Administration of Expired Injectable Influenza Vaccines Reported to the Vaccine Adverse Event Reporting System--United States, July 2018-March 2019.
The VAERS adverse event findings suggest that expired IIV does not pose additional risks for adverse events beyond those of seasonal IIV. Vaccine failure was not assessed. In most reports, factors that contributed to administration of expired vaccine were not specified; however, one cluster of reports from a pharmacy stated that four persons received expired vaccine doses that had been mistakenly shipped from another pharmacy. Seven reports detailed that patients were offered revaccination with the current season's influenza vaccine; of these, three confirmed revaccination.
As a spontaneous reporting surveillance system, VAERS likely captures only a small fraction of expired IIV administered; therefore, this error might be more common than VAERS data indicate. CDC's Vaccine Storage and Handling Toolkit contains guidance pertaining to prevention of and mitigation of administration of expired vaccines and is available online (https://www.cdc.gov/vaccines/hcp/admin/storage/ toolkit/index.html) (4). Vaccine stock should be rotated and examined for expired doses regularly. Any expired vaccines and diluents should be removed immediately to avoid inadvertent administration (4).
Vaccines should be inspected for expiration before they are administered or transported to other facilities. Facility vaccine coordinators need to be aware of the standard expiration date of June 30 for IIV and make plans for the safe disposal or return of any remaining doses of IIV after that date. Sometimes unused vaccine may be returned for credit, even if the doses must be discarded. State immunization programs or vaccine manufacturers should be contacted to determine whether such provisions apply. Any person who receives an expired influenza vaccine should be revaccinated with the current season's influenza vaccine.
Corresponding author: Elisabeth M. Hesse, EHesse@cdc.gov, 404-498-5084.
All authors have completed and submitted the ICMJE form for disclosure of potential conflicts of interest. No potential conflicts of interest were disclosed.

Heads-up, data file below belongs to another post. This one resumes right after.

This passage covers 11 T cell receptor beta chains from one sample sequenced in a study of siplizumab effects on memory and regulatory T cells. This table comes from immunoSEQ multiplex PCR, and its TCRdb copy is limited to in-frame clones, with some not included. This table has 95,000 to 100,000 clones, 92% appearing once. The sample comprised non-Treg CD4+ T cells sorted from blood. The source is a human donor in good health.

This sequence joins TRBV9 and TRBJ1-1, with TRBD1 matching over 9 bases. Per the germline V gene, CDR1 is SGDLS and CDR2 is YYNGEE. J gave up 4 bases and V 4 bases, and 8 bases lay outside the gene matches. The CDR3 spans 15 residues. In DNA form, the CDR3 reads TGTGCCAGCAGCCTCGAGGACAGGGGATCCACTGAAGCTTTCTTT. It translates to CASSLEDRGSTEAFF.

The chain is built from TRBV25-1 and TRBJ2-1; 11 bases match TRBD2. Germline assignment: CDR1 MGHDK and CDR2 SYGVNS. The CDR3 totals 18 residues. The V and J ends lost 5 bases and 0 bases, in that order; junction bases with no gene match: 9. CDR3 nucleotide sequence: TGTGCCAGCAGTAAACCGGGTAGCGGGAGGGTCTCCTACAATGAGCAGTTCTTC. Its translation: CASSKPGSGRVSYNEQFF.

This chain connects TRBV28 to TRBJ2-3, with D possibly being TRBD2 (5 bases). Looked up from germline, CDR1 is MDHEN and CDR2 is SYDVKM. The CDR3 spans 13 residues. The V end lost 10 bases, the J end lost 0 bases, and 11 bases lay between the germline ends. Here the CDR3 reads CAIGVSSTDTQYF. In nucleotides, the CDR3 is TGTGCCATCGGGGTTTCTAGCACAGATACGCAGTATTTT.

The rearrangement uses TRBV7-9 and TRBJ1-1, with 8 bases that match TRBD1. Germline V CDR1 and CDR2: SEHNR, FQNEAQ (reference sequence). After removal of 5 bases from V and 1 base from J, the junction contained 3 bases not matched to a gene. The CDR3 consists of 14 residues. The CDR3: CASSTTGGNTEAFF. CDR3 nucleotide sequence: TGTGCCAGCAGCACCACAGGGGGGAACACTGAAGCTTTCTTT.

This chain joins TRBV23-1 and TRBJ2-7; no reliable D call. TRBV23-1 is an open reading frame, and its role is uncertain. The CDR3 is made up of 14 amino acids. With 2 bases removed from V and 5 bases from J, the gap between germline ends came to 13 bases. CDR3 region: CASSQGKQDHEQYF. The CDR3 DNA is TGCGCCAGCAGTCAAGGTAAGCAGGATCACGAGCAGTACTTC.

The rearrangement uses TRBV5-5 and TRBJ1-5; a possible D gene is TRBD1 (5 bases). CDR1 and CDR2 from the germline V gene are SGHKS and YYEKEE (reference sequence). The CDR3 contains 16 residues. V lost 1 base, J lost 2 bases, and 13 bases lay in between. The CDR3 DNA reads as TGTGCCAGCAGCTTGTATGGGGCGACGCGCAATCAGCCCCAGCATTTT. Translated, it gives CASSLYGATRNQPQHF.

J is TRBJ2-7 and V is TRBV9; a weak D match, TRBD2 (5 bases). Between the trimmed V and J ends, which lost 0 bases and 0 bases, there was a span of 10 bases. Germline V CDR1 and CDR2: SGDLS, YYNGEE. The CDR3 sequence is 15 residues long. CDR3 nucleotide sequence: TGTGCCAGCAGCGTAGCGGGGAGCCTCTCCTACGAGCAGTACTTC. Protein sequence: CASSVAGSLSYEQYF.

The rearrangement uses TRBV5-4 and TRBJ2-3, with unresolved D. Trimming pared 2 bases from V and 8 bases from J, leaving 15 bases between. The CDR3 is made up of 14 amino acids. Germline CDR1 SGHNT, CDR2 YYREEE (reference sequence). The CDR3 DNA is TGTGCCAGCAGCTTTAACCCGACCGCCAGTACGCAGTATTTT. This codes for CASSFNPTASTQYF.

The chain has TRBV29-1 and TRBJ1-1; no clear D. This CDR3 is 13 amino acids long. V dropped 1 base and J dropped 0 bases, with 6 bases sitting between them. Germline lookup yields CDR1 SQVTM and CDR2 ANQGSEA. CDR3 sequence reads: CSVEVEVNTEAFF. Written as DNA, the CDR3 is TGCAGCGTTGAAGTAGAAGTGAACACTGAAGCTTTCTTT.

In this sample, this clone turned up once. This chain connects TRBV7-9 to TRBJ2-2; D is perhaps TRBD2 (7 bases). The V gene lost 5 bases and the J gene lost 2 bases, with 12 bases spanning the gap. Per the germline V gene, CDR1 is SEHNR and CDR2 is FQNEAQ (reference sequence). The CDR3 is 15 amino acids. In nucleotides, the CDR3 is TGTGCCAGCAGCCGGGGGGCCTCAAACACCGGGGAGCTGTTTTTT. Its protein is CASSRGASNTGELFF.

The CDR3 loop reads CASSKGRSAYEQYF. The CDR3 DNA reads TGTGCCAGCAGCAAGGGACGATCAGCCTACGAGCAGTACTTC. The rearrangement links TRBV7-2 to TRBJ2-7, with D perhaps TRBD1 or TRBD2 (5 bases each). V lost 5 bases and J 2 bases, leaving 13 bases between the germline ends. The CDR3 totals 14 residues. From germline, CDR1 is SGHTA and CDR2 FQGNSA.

(1.) Grohskopf LA, Sokolow LZ, Broder KR, Walter EB, Fry AM, Jernigan DB. Prevention and control of seasonal influenza with vaccines: recommendations of the Advisory Committee on Immunization Practices--United States, 2018-19 influenza season. MMWR Recomm Rep 2018;67(No. RR-03). https://doi.org/10.15585/mmwr.rr6703a1
(2.) Varricchio F, Iskander J, Destefano F, et al. Understanding vaccine safety information from the Vaccine Adverse Event Reporting System. Pediatr Infect Dis J 2004;23:287-94. https://doi.org/10.1097/00006454-200404000-00002
(3.) CDC. Seasonal influenza vaccine supply & distribution. Atlanta, GA: US Department of Health and Human Services, CDC; 2019. https:// www.cdc.gov/flu/prevent/vaccine-supply-distribution.htm
(4.) CDC. Vaccine storage and handling toolkit. Atlanta, GA: US Department of Health and Human Services, CDC; 2019. https://www.cdc.gov/vaccines/hcp/admin/storage/toolkit/index.html
Elisabeth M. Hesse, MD [1,2]; Beth F. Hibbs, MPH ; Maria V. Cano, MD 
 Epidemic Intelligence Service, CDC;  Division of Healthcare Quality Promotion, National Center for Emerging and Zoonotic Infectious Diseases, CDC.
Caption: FIGURE. Number of reports (n = 102) with documented dates of administration of expired injectable influenza vaccine--Vaccine Adverse Event Reporting System, United States, July 2018-January 2019
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|Title Annotation:||Notes from the Field|
|Author:||Hesse, Elisabeth M.; Hibbs, Beth F.; Cano, Maria V.|
|Publication:||Morbidity and Mortality Weekly Report|
|Date:||Jun 14, 2019|
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